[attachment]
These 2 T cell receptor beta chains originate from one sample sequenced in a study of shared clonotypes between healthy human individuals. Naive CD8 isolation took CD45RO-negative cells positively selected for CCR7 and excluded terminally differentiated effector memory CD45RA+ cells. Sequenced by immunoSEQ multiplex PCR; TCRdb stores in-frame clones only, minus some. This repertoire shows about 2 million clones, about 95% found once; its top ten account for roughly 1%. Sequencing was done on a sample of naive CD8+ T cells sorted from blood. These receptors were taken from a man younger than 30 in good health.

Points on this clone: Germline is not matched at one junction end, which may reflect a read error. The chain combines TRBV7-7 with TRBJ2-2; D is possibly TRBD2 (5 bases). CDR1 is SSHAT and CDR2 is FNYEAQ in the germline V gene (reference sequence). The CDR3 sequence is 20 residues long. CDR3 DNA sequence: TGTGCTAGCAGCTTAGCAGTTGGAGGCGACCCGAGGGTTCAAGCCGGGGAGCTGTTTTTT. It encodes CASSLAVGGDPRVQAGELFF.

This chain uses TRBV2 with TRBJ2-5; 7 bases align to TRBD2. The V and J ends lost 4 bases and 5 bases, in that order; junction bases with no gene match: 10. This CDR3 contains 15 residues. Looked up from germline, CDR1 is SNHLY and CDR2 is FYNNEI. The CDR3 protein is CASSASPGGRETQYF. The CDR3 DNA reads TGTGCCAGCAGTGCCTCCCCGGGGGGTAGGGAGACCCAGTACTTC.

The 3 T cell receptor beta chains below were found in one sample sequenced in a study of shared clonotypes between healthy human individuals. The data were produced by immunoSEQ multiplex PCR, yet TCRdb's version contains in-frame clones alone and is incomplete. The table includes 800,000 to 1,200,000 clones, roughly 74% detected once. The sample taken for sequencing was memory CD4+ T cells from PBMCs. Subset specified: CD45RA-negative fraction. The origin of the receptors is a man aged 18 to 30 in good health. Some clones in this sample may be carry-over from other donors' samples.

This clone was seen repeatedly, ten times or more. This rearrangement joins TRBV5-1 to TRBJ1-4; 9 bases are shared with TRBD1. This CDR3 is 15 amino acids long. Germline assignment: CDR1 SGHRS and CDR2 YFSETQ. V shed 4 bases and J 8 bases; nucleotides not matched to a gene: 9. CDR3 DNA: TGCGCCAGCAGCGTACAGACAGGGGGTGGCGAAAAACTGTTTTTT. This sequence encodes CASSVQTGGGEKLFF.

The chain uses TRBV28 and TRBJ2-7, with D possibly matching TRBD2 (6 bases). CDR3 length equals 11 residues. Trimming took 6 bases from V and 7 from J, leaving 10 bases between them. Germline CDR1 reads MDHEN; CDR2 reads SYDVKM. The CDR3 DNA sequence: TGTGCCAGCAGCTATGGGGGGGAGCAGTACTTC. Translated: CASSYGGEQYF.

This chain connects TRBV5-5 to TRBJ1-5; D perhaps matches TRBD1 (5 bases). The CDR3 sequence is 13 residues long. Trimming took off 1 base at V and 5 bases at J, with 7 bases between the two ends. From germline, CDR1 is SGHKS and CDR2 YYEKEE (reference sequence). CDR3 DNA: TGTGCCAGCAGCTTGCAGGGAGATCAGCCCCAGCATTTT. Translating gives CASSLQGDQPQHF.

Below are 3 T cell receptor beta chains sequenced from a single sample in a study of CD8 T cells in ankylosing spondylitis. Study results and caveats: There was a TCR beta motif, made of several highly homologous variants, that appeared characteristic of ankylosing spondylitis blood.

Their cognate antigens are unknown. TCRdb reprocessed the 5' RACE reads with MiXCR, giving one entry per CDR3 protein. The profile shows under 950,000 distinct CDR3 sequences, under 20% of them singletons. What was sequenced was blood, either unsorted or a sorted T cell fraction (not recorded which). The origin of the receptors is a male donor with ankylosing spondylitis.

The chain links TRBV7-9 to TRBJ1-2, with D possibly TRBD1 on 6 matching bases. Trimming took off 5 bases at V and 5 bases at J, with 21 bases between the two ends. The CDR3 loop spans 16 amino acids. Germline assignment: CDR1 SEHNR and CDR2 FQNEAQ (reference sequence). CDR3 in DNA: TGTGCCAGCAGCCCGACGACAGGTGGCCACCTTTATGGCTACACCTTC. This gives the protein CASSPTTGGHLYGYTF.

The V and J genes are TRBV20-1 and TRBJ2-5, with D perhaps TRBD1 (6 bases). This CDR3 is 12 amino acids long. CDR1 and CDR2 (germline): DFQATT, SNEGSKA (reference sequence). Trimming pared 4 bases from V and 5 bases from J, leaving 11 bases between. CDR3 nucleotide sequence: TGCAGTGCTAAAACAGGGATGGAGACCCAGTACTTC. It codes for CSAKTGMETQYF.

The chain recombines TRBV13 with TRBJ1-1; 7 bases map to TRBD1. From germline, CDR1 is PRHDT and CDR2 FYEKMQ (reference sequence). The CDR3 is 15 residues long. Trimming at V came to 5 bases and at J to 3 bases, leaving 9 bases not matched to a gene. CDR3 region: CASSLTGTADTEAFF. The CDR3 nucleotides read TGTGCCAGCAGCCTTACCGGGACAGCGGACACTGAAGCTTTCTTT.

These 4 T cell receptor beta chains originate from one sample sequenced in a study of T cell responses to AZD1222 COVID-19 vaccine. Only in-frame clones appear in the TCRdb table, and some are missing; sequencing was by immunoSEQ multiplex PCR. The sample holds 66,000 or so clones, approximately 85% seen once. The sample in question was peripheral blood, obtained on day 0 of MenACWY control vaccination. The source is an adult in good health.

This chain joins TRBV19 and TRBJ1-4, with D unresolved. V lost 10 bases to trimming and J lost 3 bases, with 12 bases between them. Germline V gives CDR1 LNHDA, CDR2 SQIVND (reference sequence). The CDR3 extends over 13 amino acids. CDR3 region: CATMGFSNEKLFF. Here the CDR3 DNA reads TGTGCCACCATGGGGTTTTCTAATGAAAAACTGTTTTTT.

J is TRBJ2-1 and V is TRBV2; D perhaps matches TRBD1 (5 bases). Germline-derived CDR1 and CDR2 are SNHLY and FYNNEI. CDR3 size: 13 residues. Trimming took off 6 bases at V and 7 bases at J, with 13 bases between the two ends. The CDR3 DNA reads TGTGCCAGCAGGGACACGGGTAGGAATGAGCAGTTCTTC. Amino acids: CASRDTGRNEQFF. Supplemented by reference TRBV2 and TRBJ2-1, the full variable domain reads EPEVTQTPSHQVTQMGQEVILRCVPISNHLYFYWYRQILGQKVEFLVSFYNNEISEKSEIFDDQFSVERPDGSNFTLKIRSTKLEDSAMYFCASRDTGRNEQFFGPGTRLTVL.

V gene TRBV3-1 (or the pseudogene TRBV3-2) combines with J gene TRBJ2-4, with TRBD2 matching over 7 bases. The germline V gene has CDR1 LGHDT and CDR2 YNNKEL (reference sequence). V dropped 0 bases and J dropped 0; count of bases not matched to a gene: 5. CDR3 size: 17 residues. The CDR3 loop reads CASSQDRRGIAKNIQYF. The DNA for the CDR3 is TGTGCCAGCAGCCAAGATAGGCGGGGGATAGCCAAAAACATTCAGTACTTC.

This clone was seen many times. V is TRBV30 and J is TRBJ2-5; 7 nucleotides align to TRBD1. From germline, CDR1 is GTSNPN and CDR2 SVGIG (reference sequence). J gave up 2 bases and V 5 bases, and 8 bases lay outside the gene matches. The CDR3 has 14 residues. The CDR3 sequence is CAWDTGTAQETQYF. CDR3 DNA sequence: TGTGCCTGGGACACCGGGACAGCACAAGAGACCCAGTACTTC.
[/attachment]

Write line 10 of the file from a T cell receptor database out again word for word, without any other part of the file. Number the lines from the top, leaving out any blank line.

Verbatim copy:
The chain links TRBV7-9 to TRBJ1-2, with D possibly TRBD1 on 6 matching bases. Trimming took off 5 bases at V and 5 bases at J, with 21 bases between the two ends. The CDR3 loop spans 16 amino acids. Germline assignment: CDR1 SEHNR and CDR2 FQNEAQ (reference sequence). CDR3 in DNA: TGTGCCAGCAGCCCGACGACAGGTGGCCACCTTTATGGCTACACCTTC. This gives the protein CASSPTTGGHLYGYTF.